It is important to note that this is not a tree removal project. The removal of live, adult trees is not anticipated as part of this project. This is a fire ladder and fuel load reduction project that will focus on limbing up trees and thinning understory. Dead and/or mortally diseased trees will be felled and delimbed with the trunks left on the ground to decompose naturally. Tree saplings will be cut, but the removal of native tree saplings will be avoided where feasible. Invasive tree saplings in the treatment area will be removed where possible. A sapling is defined as a tree that is 4 inches in diameter at breast height (dbh).

Sudden Oak Death
Sudden Oak Death (SOD), a tree disease that affects native oaks and other native trees, is known to occur in at least two of the open space areas: Crocker Lake and Tobin Clark. SOD-infected trees would be felled if the Town determines that it is essential to meeting the treatment objective of wildfire fuel reduction. The plant matter from felled SOD-infected trees would be left in-place to avoid the spread of SOD. No additional treatment activities would be performed within 200 feet of infected trees, and staging, parking, and work areas would be located away from infected trees to the extent possible. All equipment, vehicles, and individuals would be inspected upon leaving project areas for soil, leaves, twigs, and branches. Equipment and vehicles would be cleaned onsite as needed to avoid spreading SOD and invasive species seed to offsite locations.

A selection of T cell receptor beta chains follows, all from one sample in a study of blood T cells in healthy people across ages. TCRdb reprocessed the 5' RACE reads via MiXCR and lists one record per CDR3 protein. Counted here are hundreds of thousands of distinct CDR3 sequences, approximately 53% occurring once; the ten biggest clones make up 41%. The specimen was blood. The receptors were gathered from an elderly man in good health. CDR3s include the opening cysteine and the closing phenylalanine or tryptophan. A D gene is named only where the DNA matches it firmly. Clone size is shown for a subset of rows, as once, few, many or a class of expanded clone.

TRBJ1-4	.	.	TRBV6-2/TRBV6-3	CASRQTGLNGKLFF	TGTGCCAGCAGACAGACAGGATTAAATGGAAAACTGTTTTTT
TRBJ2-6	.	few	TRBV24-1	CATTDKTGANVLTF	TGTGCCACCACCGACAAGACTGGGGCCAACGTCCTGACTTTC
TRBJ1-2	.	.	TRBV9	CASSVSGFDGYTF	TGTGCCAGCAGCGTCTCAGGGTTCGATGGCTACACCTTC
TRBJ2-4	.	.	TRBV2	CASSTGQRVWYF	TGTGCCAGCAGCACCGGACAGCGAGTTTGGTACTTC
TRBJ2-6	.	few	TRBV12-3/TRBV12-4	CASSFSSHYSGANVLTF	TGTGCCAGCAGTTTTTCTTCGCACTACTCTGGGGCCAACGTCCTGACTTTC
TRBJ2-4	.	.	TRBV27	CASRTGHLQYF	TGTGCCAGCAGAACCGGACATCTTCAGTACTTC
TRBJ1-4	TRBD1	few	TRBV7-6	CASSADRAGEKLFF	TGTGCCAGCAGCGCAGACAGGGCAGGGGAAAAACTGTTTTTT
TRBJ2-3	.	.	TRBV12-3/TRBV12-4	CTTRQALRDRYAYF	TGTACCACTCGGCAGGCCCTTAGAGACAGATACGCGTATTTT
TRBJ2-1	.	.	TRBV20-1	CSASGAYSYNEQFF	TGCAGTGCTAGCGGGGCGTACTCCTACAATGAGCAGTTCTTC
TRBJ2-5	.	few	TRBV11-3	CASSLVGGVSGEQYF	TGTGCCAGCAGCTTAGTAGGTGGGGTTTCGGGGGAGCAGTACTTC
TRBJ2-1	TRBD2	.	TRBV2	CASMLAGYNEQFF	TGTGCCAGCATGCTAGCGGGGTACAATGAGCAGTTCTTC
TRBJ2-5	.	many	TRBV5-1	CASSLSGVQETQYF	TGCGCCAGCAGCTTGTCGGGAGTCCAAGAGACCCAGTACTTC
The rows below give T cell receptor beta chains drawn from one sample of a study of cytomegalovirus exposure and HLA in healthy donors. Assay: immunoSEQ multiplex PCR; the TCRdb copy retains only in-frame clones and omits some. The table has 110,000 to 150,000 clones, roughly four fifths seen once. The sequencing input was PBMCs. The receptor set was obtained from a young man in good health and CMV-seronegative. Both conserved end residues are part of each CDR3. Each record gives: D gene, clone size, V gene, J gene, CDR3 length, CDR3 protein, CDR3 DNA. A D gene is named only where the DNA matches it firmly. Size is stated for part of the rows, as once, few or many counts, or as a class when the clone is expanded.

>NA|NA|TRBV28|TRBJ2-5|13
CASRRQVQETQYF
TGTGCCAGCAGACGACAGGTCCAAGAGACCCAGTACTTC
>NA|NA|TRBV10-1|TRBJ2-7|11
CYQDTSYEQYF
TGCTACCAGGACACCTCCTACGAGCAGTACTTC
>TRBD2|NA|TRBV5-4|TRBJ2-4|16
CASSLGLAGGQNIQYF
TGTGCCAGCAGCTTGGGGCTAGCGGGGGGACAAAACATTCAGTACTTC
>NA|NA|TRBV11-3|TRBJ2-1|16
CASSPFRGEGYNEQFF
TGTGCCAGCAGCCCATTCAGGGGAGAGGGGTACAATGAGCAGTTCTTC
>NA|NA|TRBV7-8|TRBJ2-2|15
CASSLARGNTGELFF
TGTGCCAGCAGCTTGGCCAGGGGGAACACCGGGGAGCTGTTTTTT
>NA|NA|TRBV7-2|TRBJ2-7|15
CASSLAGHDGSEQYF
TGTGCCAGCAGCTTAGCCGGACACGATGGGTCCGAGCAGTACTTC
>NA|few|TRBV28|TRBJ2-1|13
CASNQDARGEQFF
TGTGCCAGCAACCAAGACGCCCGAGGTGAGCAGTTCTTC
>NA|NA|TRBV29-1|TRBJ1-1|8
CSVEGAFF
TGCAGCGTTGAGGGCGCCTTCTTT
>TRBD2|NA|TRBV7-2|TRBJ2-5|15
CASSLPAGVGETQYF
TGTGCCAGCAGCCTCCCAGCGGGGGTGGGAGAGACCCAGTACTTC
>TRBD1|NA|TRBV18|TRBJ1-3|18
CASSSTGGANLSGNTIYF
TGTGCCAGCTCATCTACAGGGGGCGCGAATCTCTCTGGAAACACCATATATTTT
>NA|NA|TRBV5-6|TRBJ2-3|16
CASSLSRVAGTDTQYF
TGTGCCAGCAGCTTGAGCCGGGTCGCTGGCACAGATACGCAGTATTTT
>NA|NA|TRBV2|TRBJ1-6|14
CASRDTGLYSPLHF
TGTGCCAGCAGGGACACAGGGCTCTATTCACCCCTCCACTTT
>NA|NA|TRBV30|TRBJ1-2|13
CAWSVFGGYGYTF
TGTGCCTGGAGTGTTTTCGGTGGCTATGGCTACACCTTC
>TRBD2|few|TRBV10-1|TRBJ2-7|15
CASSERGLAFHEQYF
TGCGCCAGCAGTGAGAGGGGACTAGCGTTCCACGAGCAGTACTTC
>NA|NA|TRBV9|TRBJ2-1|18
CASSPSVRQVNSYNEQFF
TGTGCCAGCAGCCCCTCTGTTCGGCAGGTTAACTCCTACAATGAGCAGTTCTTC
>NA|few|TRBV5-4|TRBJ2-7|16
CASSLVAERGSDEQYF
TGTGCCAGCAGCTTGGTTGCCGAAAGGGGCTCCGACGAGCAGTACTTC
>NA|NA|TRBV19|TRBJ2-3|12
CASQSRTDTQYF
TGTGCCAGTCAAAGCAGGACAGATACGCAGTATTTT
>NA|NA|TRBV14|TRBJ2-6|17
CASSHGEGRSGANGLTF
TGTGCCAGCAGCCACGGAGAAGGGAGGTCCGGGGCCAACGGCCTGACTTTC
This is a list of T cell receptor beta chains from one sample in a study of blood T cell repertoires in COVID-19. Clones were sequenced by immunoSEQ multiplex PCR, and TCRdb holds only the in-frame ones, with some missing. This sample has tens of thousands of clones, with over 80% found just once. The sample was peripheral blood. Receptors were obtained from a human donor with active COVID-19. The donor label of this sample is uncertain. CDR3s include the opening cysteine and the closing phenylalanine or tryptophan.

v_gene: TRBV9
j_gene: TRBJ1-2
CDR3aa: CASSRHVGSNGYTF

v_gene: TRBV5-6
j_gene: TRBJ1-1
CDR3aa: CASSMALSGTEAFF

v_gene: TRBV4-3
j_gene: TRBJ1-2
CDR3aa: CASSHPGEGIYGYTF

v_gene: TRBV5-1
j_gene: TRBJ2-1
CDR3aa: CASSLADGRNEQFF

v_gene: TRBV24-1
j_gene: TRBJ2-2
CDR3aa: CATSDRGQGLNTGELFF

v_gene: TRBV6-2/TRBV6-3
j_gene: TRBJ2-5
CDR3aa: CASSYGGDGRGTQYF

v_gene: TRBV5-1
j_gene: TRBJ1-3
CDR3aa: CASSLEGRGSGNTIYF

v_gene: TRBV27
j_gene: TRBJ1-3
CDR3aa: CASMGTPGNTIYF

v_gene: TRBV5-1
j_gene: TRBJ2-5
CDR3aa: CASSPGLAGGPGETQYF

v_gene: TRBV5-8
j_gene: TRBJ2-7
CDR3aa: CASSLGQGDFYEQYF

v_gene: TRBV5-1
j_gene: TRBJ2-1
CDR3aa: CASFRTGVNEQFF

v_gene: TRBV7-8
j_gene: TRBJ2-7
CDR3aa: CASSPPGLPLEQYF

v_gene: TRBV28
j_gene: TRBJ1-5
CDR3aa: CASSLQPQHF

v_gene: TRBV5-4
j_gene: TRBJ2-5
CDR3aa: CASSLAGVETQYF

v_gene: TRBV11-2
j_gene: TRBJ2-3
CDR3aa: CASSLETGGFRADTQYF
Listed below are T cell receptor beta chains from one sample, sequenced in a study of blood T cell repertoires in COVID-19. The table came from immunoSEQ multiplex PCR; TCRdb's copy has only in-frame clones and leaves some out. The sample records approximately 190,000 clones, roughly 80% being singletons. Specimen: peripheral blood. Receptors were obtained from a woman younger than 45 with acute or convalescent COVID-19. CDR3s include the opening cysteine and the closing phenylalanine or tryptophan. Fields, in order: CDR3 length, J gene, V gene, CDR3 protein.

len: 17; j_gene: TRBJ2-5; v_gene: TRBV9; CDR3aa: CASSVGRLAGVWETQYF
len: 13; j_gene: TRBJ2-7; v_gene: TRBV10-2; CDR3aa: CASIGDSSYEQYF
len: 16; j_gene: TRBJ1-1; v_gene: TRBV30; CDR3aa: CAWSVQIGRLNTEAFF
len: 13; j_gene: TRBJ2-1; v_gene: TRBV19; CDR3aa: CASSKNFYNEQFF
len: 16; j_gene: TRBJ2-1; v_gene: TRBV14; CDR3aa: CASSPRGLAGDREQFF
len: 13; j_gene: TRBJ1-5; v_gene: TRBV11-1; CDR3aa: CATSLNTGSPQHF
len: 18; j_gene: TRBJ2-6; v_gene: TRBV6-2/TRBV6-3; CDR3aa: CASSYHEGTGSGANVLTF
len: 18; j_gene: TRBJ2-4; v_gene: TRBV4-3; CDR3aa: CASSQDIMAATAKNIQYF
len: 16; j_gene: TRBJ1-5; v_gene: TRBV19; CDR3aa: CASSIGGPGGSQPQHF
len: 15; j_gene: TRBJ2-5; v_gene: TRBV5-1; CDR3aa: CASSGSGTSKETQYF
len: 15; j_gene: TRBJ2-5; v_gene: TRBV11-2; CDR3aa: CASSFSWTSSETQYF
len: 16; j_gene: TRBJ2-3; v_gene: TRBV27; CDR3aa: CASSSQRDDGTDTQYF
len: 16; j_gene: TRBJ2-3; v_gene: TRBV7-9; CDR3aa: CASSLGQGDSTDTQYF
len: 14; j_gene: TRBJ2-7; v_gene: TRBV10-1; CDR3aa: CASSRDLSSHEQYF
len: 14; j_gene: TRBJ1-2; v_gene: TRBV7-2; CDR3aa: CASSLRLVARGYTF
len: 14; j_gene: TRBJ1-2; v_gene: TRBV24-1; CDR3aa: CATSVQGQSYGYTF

Soil Protection & Avoidance of Ground Disturbance
The Town is required by environmental regulation to avoid ground disturbance during this project in order to protect endangered species, water quality, and slope stabilization. As such, only light mechanical equipment will be used in vegetated areas during this project. Further, there will be no discing, grubbing, or digging in vegetated areas. Grass, shrubs, and other plants will be cut at ground level. Plant roots will be left in place wherever possible in order to prevent soil disturbance and erosion issues. The use of lightweight tools to remove vegetation will be emphasized (e.g., weed eaters, mowers, and chainsaws). Where unintentional ground disturbance occurs, environmentally-friendly erosion control measures will be implemented.

Integrated Pest Management & Herbicide Use